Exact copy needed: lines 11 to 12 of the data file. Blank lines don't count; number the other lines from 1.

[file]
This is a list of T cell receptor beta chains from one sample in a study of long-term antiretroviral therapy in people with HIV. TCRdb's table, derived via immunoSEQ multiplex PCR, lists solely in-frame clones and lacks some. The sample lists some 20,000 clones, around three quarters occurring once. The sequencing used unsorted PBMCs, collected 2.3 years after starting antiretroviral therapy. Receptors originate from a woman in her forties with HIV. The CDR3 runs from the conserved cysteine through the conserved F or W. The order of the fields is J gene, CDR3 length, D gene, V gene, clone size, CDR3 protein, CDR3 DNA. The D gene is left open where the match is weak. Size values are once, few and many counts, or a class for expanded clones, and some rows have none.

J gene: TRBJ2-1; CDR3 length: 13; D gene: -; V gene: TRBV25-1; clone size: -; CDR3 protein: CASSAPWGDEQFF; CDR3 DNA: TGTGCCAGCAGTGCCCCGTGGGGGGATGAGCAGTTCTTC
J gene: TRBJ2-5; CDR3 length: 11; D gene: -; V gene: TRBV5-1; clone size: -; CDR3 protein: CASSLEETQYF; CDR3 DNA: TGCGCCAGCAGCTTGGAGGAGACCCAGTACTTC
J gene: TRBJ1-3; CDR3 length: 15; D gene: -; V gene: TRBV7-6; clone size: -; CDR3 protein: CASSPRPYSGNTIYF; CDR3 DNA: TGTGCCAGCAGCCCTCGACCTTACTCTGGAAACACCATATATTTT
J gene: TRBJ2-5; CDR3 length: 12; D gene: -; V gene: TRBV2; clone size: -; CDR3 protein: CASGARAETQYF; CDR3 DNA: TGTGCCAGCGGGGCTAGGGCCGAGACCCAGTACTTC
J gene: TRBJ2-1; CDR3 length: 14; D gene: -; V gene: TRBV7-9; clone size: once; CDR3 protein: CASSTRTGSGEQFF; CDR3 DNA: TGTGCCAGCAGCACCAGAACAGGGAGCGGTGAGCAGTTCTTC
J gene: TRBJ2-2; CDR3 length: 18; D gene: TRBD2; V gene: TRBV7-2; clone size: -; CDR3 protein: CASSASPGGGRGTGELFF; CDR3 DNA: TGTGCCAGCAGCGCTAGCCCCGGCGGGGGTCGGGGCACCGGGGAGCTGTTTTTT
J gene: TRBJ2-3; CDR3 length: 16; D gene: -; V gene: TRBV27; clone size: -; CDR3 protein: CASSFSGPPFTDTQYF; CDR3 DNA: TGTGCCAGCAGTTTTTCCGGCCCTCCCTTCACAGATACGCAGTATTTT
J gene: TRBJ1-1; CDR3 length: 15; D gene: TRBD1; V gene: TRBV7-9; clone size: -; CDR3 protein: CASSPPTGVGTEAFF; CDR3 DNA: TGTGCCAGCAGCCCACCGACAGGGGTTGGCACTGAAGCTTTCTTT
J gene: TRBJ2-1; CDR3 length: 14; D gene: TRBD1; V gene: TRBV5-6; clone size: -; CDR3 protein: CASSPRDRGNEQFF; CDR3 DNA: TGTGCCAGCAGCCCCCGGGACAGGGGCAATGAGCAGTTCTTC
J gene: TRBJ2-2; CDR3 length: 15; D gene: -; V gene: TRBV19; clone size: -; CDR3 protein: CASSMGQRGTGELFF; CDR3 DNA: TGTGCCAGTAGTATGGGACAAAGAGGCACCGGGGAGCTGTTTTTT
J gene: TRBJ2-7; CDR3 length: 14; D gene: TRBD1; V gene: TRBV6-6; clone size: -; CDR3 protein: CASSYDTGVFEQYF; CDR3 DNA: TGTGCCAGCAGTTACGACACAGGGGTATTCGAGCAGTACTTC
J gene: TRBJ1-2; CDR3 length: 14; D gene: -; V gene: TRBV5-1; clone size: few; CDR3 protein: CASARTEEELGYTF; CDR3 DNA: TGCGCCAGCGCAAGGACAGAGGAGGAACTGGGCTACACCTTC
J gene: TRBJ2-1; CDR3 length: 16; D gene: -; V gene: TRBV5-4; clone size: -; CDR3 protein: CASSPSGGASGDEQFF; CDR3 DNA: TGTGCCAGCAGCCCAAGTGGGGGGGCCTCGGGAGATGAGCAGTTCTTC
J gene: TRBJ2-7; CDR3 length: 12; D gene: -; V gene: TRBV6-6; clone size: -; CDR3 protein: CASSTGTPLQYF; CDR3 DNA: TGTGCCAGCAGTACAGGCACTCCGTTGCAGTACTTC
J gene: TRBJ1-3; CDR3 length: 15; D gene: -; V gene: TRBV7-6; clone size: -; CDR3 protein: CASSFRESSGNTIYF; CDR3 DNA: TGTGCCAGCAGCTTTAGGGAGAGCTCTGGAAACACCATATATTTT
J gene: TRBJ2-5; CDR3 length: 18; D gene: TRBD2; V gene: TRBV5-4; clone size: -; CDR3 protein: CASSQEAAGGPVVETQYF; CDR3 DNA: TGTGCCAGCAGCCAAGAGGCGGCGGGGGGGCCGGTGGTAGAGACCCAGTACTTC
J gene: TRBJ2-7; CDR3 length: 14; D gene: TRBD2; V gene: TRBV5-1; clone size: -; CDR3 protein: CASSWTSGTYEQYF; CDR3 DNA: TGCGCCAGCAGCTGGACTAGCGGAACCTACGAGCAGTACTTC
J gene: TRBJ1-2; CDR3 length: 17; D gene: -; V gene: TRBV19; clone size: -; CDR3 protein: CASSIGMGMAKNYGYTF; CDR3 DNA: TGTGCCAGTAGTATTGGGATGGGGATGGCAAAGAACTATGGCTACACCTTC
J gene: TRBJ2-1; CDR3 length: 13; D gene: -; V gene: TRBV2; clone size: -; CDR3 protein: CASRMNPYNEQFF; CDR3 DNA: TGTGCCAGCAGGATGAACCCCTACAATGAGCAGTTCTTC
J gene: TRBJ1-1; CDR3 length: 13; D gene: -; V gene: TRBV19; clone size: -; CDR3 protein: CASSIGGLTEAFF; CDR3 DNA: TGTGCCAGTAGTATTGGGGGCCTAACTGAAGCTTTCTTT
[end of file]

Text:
J gene: TRBJ2-2; CDR3 length: 15; D gene: -; V gene: TRBV19; clone size: -; CDR3 protein: CASSMGQRGTGELFF; CDR3 DNA: TGTGCCAGTAGTATGGGACAAAGAGGCACCGGGGAGCTGTTTTTT
J gene: TRBJ2-7; CDR3 length: 14; D gene: TRBD1; V gene: TRBV6-6; clone size: -; CDR3 protein: CASSYDTGVFEQYF; CDR3 DNA: TGTGCCAGCAGTTACGACACAGGGGTATTCGAGCAGTACTTC